Wednesday 24 July 2013

Daily Cycling Facts 24.07.2013

Ferdinand Kübler
Ferdinand Kübler
Born in Marthalen, Switzerland in 1919, Ferdinand Kübler - commonly called Ferdi, though he prefers Ferdy - is 94 years old today: making him the oldest surviving Tour de France winner in the world and the longest lived Tour winner in history. In his best years, Ferdy was like no rider seen before: an uncontrollable, impulsive, unstoppable rider every bit as likely to throw his chances away in a suicidal attack as to impress with his enormous talent. Ending his career took no less an opponent than Mont Ventoux, and he won more than 400 victories. Had he not have been limited to Swiss races in the early days of his career by the Nazi occupation of Europe, he might easily have come closer to Eddy Merckx's record of 525.

Kübler's professional career began with the Cilo team in 1940 and he became National Pursuit Champion on the track that year; he kept the title and won a stage at the Tour de Suisse the following year when he rode for the P. Egli Rad team. In 1942 he won the National Hill Climb Championship and the General Classification at the Tour de Suisse, then in 1943 he won the Pursuit Championship for a third time. In 1944 and 1945, he won A Travers Lausanne for the fourth and then fifth time and, in the latter year, also became National Cyclo Cross Champion; with the war over he was free to compete in foreign events but had a quiet year. He entered the Tour de France with the Tebag team in 1947 and won Stages 1 and 5, wearing the maillot jaune for one day and abandoning in Stage 7; having won the National Road Race Championship, the Tour de Romandie and the Tour de Suisse in 1948 he returned to the Tour in 1949 (having won the National Road Race Championship again) and won Stage 5, this time he abandoned in Stage 18. Later that year he won the silver medal at the World Road Race Championships.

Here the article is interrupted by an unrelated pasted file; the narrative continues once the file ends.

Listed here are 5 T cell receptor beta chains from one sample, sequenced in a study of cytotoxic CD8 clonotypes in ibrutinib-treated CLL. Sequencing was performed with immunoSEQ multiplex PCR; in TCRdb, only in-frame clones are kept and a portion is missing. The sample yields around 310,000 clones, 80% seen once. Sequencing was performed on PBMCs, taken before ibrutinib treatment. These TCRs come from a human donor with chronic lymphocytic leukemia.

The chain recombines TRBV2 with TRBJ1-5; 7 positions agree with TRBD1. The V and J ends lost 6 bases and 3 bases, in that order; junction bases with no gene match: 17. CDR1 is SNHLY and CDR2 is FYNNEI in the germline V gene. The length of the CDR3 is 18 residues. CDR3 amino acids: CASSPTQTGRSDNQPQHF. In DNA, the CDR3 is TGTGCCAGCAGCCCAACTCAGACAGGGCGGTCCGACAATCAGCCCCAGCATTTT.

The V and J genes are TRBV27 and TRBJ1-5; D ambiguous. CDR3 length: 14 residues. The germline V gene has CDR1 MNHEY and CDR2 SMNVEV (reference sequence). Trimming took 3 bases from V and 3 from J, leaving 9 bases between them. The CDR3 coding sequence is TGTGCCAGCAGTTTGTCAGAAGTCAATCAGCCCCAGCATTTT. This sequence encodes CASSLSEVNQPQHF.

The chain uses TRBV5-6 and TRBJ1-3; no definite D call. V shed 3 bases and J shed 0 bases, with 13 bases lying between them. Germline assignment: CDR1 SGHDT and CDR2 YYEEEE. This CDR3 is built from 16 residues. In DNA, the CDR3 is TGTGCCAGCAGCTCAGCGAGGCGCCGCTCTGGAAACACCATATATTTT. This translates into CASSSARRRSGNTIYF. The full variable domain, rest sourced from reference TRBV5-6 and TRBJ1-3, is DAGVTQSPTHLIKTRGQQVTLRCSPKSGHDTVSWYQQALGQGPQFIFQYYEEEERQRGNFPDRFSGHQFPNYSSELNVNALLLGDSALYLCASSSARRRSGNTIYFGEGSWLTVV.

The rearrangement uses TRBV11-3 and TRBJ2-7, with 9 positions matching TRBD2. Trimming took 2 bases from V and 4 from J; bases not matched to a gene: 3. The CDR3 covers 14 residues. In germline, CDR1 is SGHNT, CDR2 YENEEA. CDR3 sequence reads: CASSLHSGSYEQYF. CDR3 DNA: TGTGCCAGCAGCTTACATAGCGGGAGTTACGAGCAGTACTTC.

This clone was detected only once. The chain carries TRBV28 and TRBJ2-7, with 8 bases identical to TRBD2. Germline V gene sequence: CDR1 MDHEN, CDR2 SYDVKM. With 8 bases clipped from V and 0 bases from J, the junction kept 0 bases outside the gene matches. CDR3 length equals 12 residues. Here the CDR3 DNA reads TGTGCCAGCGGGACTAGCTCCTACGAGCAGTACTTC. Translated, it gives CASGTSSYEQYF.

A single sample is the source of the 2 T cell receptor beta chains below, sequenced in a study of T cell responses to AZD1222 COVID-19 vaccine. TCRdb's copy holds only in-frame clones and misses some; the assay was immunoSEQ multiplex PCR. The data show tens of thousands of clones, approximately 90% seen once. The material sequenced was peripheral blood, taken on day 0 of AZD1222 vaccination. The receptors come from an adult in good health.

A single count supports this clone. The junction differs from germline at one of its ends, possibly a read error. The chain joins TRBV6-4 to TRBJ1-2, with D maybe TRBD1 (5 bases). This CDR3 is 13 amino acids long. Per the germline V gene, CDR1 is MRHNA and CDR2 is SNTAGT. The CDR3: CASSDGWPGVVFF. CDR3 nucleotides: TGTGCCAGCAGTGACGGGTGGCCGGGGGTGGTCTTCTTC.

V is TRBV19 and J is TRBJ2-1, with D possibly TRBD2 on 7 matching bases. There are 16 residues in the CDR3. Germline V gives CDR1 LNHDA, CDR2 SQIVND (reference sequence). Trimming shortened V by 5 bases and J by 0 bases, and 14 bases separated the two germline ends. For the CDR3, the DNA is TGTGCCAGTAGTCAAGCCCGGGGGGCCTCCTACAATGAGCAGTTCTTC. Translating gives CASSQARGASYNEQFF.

There are those who say that had Fauto Coppi not have broken his pelvis at the Giro d'Italia and had Gino Bartali's Italian team have stayed in the race instead of going with him when he abandoned after allegedly being threatened by a man with a knife, Kübler would not have won the 1950 Tour de France. Coppi may indeed have won if he was able to race; but he wasn't and that's how cycling works, so that point is irrelevant. Bartali was aging and coming to the end of his career - he had been one of the greatest Tour riders ever seen and was still capable of beating far younger men in the mountains, but in this edition the time trials counted for a great deal and he wasn't as fast as he once was. Magni, meanwhile, was a superb rider in the flat time trials, as can be seen by his second place finish in Stage 6 when he was only 17" behind Kübler; but he wasn't much of a climber. Kübler could climb and time trial, so it seems that his insistence that he'd have won regardless is probably correct. Either way, it was a fair-and-square victory and we'll never know what might have been. It should also be remembered that he had phenomenal form that year, winning thirteen other races, fourth place overall at the Giro and three Tour stages.

Kübler on the Tour, 1950
Kübler met his match on the 18th of July in 1955, the day his impulsiveness led him to make a serious mistake - underestimating Ventoux. The Giant of Provence wasn't in the mood to go easy on anyone that day, as Jean Malléjac discovered, not even realising what was happening to him when he collapsed on the seared asphalt - when the doctors got to Malléjac they found him lying flat on the stony ground with one leg still trying to turn the pedals and he didn't regain consciousness for a quarter of an hour (he wasn't the only one - no fewer than six men collapsed and needed medical assistance that day).